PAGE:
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By Valerie Virta, PhD

On July 22, 2011, postdoctoral fellows from NICHD, NIDCR, and NHGRI attended an engaging workshop entitled "Writing Your NIH Grant Application." Dr. David Morrison, a faculty member and former chair at the University of Missouri, led the event. Dr. Morrison and a colleague developed the workshop material in response to new faculty hires lacking grant-writing skills, but the information conveyed during the session was useful for anyone writing a research proposal.

Writing a grant is not for the faint of heart, and it should certainly never be done alone! Always remember to make use of every resource possible, such as your PI and the Office of Education. And, while it may seem like common sense, carefully reading and following instructions is the most important lesson from the workshop!

When beginning the proposal, the applicant must meticulously construct the specific aims portion of the grant application. One can then recruit peers and mentors to give feedback on the logic of the aims. Once the specific aims are fully polished, the rest of the application can be written much more easily.

Next, the proposed study must be placed in a larger context. This includes verifying that the proposed studies haven't already been done---that's a sure fire way not to get funded! A thorough literature review is important in this step.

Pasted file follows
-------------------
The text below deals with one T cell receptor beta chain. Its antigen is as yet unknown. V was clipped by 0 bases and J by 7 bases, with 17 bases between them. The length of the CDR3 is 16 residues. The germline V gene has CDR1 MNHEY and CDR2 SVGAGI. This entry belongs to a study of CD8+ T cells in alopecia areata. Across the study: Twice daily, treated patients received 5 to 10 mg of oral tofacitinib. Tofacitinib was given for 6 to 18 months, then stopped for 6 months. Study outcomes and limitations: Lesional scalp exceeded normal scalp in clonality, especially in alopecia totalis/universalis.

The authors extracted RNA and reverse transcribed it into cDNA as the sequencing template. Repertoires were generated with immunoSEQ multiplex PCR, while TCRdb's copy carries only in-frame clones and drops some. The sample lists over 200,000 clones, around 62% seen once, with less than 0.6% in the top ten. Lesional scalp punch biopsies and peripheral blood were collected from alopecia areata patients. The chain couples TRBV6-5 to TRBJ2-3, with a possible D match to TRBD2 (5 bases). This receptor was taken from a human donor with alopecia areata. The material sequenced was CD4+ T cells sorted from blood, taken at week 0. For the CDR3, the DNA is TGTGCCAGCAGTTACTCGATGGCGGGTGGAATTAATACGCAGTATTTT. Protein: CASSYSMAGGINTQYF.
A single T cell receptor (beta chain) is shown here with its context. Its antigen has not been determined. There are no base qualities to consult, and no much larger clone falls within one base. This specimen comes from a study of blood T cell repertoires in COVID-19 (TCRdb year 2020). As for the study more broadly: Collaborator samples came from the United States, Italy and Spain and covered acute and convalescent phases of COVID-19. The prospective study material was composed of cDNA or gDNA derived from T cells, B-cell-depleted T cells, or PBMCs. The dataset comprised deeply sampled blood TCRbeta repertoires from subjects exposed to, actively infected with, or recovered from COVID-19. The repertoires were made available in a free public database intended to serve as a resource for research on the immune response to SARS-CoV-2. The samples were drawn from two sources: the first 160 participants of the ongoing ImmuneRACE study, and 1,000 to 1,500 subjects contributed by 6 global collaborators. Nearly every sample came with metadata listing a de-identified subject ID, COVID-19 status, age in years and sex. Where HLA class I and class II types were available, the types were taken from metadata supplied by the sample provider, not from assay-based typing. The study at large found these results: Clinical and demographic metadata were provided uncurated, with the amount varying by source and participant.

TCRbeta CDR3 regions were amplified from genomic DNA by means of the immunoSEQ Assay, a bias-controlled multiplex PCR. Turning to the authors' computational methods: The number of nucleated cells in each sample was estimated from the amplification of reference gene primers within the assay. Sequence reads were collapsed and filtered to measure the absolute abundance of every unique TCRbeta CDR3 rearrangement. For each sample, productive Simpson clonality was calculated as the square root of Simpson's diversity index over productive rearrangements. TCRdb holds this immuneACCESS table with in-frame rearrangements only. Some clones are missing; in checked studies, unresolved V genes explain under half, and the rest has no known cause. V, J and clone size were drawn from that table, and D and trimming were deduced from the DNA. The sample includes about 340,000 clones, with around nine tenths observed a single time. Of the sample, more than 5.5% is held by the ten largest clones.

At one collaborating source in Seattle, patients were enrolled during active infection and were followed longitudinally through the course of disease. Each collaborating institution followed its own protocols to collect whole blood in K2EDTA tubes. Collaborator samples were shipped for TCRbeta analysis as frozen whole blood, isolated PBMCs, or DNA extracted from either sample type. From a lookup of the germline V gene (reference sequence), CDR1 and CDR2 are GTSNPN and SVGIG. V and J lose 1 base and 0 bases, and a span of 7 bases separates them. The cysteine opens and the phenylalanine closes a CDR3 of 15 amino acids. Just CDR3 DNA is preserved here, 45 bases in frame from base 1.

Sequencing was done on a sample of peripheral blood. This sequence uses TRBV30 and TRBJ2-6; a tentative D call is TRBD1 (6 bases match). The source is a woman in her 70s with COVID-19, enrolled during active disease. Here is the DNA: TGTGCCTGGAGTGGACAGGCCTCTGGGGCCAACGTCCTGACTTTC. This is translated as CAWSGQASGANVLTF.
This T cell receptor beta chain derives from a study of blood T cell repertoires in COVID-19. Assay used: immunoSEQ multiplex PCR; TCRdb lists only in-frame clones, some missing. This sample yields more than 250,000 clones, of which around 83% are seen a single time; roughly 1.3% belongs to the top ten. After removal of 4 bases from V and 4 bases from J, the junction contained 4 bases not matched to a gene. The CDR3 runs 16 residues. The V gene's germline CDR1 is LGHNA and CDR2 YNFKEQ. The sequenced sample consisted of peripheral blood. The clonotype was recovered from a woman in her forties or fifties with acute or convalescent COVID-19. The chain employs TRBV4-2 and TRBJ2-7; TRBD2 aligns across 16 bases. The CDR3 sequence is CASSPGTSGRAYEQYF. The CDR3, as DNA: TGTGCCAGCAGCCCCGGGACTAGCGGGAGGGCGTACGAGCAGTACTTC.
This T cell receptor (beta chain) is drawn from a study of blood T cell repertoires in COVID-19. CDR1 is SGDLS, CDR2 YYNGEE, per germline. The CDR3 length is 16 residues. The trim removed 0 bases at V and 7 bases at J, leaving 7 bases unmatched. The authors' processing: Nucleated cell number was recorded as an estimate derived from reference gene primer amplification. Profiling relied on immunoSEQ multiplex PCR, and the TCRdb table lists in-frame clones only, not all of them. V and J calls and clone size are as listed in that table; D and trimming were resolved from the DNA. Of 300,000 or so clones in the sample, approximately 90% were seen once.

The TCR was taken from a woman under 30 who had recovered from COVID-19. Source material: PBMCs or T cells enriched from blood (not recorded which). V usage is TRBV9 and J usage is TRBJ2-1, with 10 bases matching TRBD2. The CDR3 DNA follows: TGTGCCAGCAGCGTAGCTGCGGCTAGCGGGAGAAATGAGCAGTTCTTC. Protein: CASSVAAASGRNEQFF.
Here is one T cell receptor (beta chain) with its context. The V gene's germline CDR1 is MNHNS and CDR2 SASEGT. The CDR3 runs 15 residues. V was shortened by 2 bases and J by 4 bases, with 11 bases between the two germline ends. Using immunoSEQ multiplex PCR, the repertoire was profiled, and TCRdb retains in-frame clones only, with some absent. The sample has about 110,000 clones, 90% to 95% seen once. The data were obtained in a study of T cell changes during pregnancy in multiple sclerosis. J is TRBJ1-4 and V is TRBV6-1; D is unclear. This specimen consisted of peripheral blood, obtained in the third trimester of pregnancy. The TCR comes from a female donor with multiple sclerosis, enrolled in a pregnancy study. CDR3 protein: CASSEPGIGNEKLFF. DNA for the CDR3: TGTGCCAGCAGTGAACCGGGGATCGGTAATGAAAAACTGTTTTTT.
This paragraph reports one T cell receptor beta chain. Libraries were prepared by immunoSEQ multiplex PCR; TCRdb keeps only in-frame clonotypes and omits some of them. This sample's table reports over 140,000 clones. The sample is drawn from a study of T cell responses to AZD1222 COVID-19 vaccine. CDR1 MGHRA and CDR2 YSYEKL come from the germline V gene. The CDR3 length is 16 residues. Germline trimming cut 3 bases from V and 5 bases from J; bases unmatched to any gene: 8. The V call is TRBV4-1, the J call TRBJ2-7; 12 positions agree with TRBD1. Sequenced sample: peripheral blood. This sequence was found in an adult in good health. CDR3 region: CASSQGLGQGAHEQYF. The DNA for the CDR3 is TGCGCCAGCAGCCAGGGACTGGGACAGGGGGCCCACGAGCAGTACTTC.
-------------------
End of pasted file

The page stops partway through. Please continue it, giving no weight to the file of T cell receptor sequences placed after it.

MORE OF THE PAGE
Following the literature review, the applicant must explain how the specific aims will be accomplished. The most common pitfall is including too much detail, or making experimental plans that are unrealistically expansive.

Once the entire proposal is written, it is best to get more feedback. To ensure that colleagues will have time to review the proposal, ask them a couple of months ahead of time rather than waiting until the proposal is finished, when a tight deadline may be looming and calendars may already be full.
Finally, although a cover letter may seem optional, it is something you should carefully write and include. The purpose of the cover letter is to ensure that the grant proposal is sent to the appropriate study section for review. Thoroughly examine the study section website to construct the explanation for why the proposal should go to the chosen section. While specific people cannot be requested as reviewers, the cover letter is the place to request that specific people NOT be shown the proposal.

The workshop contained many more helpful details about grant writing than can be mentioned here (all the more reason to attend next time). Much of the information presented is included in the coveted "Grant Application Writer's Workbook," a 195-page, up-to-date reference, given to workshop participants.